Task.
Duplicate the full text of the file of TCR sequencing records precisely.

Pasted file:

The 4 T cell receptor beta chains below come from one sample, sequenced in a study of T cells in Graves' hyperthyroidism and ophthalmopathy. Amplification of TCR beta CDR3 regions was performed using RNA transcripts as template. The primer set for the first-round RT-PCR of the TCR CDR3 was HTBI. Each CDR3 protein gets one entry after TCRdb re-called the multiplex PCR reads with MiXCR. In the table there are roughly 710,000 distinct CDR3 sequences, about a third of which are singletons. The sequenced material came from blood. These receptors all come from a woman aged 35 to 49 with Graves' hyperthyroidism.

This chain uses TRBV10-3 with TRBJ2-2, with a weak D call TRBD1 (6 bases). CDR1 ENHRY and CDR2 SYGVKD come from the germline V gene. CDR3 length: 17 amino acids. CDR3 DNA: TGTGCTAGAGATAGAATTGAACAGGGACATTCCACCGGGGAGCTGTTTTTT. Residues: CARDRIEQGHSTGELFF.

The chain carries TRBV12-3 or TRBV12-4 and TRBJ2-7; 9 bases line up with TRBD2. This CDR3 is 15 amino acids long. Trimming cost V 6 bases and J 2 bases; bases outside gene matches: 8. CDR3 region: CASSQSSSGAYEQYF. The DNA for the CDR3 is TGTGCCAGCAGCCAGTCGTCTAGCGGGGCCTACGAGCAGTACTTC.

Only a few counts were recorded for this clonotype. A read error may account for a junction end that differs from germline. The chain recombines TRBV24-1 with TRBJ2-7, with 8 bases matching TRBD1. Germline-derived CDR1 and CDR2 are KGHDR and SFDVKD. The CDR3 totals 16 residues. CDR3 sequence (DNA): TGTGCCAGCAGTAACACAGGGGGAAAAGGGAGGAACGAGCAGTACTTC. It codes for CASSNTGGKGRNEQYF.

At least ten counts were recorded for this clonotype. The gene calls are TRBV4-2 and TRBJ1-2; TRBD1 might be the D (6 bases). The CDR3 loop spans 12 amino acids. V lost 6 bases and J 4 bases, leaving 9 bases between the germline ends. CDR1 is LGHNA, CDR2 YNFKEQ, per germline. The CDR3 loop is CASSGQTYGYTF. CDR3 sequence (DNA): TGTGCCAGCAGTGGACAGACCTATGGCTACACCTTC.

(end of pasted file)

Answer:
The 4 T cell receptor beta chains below come from one sample, sequenced in a study of T cells in Graves' hyperthyroidism and ophthalmopathy. Amplification of TCR beta CDR3 regions was performed using RNA transcripts as template. The primer set for the first-round RT-PCR of the TCR CDR3 was HTBI. Each CDR3 protein gets one entry after TCRdb re-called the multiplex PCR reads with MiXCR. In the table there are roughly 710,000 distinct CDR3 sequences, about a third of which are singletons. The sequenced material came from blood. These receptors all come from a woman aged 35 to 49 with Graves' hyperthyroidism.

This chain uses TRBV10-3 with TRBJ2-2, with a weak D call TRBD1 (6 bases). CDR1 ENHRY and CDR2 SYGVKD come from the germline V gene. CDR3 length: 17 amino acids. CDR3 DNA: TGTGCTAGAGATAGAATTGAACAGGGACATTCCACCGGGGAGCTGTTTTTT. Residues: CARDRIEQGHSTGELFF.

The chain carries TRBV12-3 or TRBV12-4 and TRBJ2-7; 9 bases line up with TRBD2. This CDR3 is 15 amino acids long. Trimming cost V 6 bases and J 2 bases; bases outside gene matches: 8. CDR3 region: CASSQSSSGAYEQYF. The DNA for the CDR3 is TGTGCCAGCAGCCAGTCGTCTAGCGGGGCCTACGAGCAGTACTTC.

Only a few counts were recorded for this clonotype. A read error may account for a junction end that differs from germline. The chain recombines TRBV24-1 with TRBJ2-7, with 8 bases matching TRBD1. Germline-derived CDR1 and CDR2 are KGHDR and SFDVKD. The CDR3 totals 16 residues. CDR3 sequence (DNA): TGTGCCAGCAGTAACACAGGGGGAAAAGGGAGGAACGAGCAGTACTTC. It codes for CASSNTGGKGRNEQYF.

At least ten counts were recorded for this clonotype. The gene calls are TRBV4-2 and TRBJ1-2; TRBD1 might be the D (6 bases). The CDR3 loop spans 12 amino acids. V lost 6 bases and J 4 bases, leaving 9 bases between the germline ends. CDR1 is LGHNA, CDR2 YNFKEQ, per germline. The CDR3 loop is CASSGQTYGYTF. CDR3 sequence (DNA): TGTGCCAGCAGTGGACAGACCTATGGCTACACCTTC.